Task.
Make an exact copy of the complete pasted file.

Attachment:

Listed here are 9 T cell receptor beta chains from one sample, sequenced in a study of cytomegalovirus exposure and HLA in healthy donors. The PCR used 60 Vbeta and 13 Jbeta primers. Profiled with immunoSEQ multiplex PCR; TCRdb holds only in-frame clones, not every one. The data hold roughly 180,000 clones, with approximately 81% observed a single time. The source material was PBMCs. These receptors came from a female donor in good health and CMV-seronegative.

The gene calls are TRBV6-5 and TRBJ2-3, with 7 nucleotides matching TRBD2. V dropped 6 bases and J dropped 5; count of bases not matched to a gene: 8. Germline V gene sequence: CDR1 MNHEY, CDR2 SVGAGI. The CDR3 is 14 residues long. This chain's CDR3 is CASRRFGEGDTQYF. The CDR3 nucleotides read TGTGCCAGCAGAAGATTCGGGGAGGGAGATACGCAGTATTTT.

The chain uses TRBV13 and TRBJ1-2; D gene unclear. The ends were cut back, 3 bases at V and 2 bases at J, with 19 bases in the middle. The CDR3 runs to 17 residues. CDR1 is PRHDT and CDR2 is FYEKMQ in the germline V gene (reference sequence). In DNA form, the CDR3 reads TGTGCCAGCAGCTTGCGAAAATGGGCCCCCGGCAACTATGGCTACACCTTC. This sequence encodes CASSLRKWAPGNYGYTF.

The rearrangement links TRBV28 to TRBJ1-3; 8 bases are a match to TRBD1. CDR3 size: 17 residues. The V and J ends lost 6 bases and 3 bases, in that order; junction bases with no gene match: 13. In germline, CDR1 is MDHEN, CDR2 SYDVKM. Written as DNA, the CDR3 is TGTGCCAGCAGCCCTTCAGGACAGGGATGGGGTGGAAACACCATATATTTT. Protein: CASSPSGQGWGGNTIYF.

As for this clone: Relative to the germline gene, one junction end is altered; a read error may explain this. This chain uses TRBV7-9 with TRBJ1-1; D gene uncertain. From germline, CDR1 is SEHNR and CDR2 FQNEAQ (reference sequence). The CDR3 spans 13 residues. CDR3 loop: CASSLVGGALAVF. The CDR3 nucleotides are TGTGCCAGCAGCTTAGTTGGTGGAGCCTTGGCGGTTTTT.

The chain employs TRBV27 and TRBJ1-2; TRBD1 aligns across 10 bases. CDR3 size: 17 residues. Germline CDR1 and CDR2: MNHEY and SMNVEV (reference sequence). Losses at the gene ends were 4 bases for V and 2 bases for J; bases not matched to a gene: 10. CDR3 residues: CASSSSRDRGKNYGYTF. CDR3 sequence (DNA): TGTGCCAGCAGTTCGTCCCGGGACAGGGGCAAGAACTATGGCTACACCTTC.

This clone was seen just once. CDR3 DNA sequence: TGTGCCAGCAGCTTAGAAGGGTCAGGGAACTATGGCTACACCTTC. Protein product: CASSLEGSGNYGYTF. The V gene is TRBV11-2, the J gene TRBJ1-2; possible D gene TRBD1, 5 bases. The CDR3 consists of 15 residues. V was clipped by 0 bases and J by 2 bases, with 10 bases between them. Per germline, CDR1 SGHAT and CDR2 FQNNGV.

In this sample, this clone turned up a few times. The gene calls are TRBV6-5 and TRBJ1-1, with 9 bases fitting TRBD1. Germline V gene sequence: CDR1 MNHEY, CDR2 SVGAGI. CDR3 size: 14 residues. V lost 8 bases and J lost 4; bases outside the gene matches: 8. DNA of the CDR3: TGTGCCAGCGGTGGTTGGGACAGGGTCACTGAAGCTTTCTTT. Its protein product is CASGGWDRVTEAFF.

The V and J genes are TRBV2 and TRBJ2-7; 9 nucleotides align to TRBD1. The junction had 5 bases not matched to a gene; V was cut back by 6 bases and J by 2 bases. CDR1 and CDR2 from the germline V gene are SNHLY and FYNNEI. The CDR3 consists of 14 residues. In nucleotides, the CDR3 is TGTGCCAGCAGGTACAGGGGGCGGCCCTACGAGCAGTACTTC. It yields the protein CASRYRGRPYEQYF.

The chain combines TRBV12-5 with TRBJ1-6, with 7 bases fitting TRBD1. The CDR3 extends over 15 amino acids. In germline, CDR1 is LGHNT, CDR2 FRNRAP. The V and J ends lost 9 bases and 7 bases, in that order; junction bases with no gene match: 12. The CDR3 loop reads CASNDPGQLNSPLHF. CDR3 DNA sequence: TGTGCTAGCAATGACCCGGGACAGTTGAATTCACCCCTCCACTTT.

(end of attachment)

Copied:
Listed here are 9 T cell receptor beta chains from one sample, sequenced in a study of cytomegalovirus exposure and HLA in healthy donors. The PCR used 60 Vbeta and 13 Jbeta primers. Profiled with immunoSEQ multiplex PCR; TCRdb holds only in-frame clones, not every one. The data hold roughly 180,000 clones, with approximately 81% observed a single time. The source material was PBMCs. These receptors came from a female donor in good health and CMV-seronegative.

The gene calls are TRBV6-5 and TRBJ2-3, with 7 nucleotides matching TRBD2. V dropped 6 bases and J dropped 5; count of bases not matched to a gene: 8. Germline V gene sequence: CDR1 MNHEY, CDR2 SVGAGI. The CDR3 is 14 residues long. This chain's CDR3 is CASRRFGEGDTQYF. The CDR3 nucleotides read TGTGCCAGCAGAAGATTCGGGGAGGGAGATACGCAGTATTTT.

The chain uses TRBV13 and TRBJ1-2; D gene unclear. The ends were cut back, 3 bases at V and 2 bases at J, with 19 bases in the middle. The CDR3 runs to 17 residues. CDR1 is PRHDT and CDR2 is FYEKMQ in the germline V gene (reference sequence). In DNA form, the CDR3 reads TGTGCCAGCAGCTTGCGAAAATGGGCCCCCGGCAACTATGGCTACACCTTC. This sequence encodes CASSLRKWAPGNYGYTF.

The rearrangement links TRBV28 to TRBJ1-3; 8 bases are a match to TRBD1. CDR3 size: 17 residues. The V and J ends lost 6 bases and 3 bases, in that order; junction bases with no gene match: 13. In germline, CDR1 is MDHEN, CDR2 SYDVKM. Written as DNA, the CDR3 is TGTGCCAGCAGCCCTTCAGGACAGGGATGGGGTGGAAACACCATATATTTT. Protein: CASSPSGQGWGGNTIYF.

As for this clone: Relative to the germline gene, one junction end is altered; a read error may explain this. This chain uses TRBV7-9 with TRBJ1-1; D gene uncertain. From germline, CDR1 is SEHNR and CDR2 FQNEAQ (reference sequence). The CDR3 spans 13 residues. CDR3 loop: CASSLVGGALAVF. The CDR3 nucleotides are TGTGCCAGCAGCTTAGTTGGTGGAGCCTTGGCGGTTTTT.

The chain employs TRBV27 and TRBJ1-2; TRBD1 aligns across 10 bases. CDR3 size: 17 residues. Germline CDR1 and CDR2: MNHEY and SMNVEV (reference sequence). Losses at the gene ends were 4 bases for V and 2 bases for J; bases not matched to a gene: 10. CDR3 residues: CASSSSRDRGKNYGYTF. CDR3 sequence (DNA): TGTGCCAGCAGTTCGTCCCGGGACAGGGGCAAGAACTATGGCTACACCTTC.

This clone was seen just once. CDR3 DNA sequence: TGTGCCAGCAGCTTAGAAGGGTCAGGGAACTATGGCTACACCTTC. Protein product: CASSLEGSGNYGYTF. The V gene is TRBV11-2, the J gene TRBJ1-2; possible D gene TRBD1, 5 bases. The CDR3 consists of 15 residues. V was clipped by 0 bases and J by 2 bases, with 10 bases between them. Per germline, CDR1 SGHAT and CDR2 FQNNGV.

In this sample, this clone turned up a few times. The gene calls are TRBV6-5 and TRBJ1-1, with 9 bases fitting TRBD1. Germline V gene sequence: CDR1 MNHEY, CDR2 SVGAGI. CDR3 size: 14 residues. V lost 8 bases and J lost 4; bases outside the gene matches: 8. DNA of the CDR3: TGTGCCAGCGGTGGTTGGGACAGGGTCACTGAAGCTTTCTTT. Its protein product is CASGGWDRVTEAFF.

The V and J genes are TRBV2 and TRBJ2-7; 9 nucleotides align to TRBD1. The junction had 5 bases not matched to a gene; V was cut back by 6 bases and J by 2 bases. CDR1 and CDR2 from the germline V gene are SNHLY and FYNNEI. The CDR3 consists of 14 residues. In nucleotides, the CDR3 is TGTGCCAGCAGGTACAGGGGGCGGCCCTACGAGCAGTACTTC. It yields the protein CASRYRGRPYEQYF.

The chain combines TRBV12-5 with TRBJ1-6, with 7 bases fitting TRBD1. The CDR3 extends over 15 amino acids. In germline, CDR1 is LGHNT, CDR2 FRNRAP. The V and J ends lost 9 bases and 7 bases, in that order; junction bases with no gene match: 12. The CDR3 loop reads CASNDPGQLNSPLHF. CDR3 DNA sequence: TGTGCTAGCAATGACCCGGGACAGTTGAATTCACCCCTCCACTTT.